BMC Gastroenterol. 2022 May 12;22(1):236. doi: 10.1186/s12876-022-02323-9.
BACKGROUND: Capsule endoscopy (CE) provides a novel approach to evaluate obscure gastrointestinal bleeding. Yet CE is not routinely utilized in the inpatient setting for a variety of reasons. We sought to identify factors that predict complete CE and diagnostically meaningful CE, as well as assess the impact of inpatient CE on further hospital management.1 na d2 METHODS: We conducted a retrospective review of patients undergoing inpatient CE at a tertiary referral, academic center over a 3 year period. We analyzed data on patient demographics, medical history, endoscopic procedures, hospital course, and results of CE. The primary outcome was complete CE and the secondary outcome was positive findings of pathology on CE.
RESULTS: 131 patients were included (56.5% were men 43.5% women, median age of 71.0 years). Overall, CE was complete in 77.1% of patients. Complete CE was not related to motility risk factors, gender, or administration modality. Patients with incomplete CE tended to be older, have lower BMI, and Caucasian, however results did not reach statistical significance (p = 0.06; p = 0.06; p = 0.08 respectively). Positive CE was noted in 73.3% of patients, with 35.1% of all patients having active bleeding. Positive CE was not associated with AVM risk factors or medication use. 28.0% of patients underwent subsequent hospital procedures, among which 67.6% identified the same pathology seen on CE.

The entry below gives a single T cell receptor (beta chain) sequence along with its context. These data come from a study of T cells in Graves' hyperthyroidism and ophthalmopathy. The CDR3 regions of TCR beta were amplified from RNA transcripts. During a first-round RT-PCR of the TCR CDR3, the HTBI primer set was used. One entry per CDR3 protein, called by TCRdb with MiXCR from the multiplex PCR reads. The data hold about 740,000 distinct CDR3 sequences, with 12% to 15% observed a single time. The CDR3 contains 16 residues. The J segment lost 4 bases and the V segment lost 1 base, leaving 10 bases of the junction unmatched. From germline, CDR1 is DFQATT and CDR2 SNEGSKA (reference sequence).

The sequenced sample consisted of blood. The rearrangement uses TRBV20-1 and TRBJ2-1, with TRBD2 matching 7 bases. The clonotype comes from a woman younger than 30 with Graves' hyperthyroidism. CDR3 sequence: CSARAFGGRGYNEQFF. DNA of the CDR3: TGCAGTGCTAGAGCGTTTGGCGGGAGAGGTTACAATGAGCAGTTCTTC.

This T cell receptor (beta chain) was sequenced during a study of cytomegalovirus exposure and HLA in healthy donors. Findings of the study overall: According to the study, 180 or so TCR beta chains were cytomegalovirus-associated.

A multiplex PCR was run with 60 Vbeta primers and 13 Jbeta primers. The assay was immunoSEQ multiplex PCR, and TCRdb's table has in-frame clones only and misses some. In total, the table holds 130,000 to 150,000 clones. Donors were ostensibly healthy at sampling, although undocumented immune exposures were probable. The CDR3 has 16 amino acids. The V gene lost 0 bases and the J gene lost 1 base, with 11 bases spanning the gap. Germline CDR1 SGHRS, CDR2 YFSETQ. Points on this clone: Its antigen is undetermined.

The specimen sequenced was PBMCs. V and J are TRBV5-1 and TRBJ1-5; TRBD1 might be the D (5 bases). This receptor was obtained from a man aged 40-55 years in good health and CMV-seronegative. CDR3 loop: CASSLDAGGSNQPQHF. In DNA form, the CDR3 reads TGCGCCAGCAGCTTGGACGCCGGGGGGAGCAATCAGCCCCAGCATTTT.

CONCLUSIONS: Contrary to previous studies, we found the majority of inpatient CEs were complete and positive for pathology. We found high rates of correlation between CE and subsequent procedures. The use of CE in the inpatient setting helps to guide the diagnosis and treatment of hospitalized patients with obscure gastrointestinal bleeding.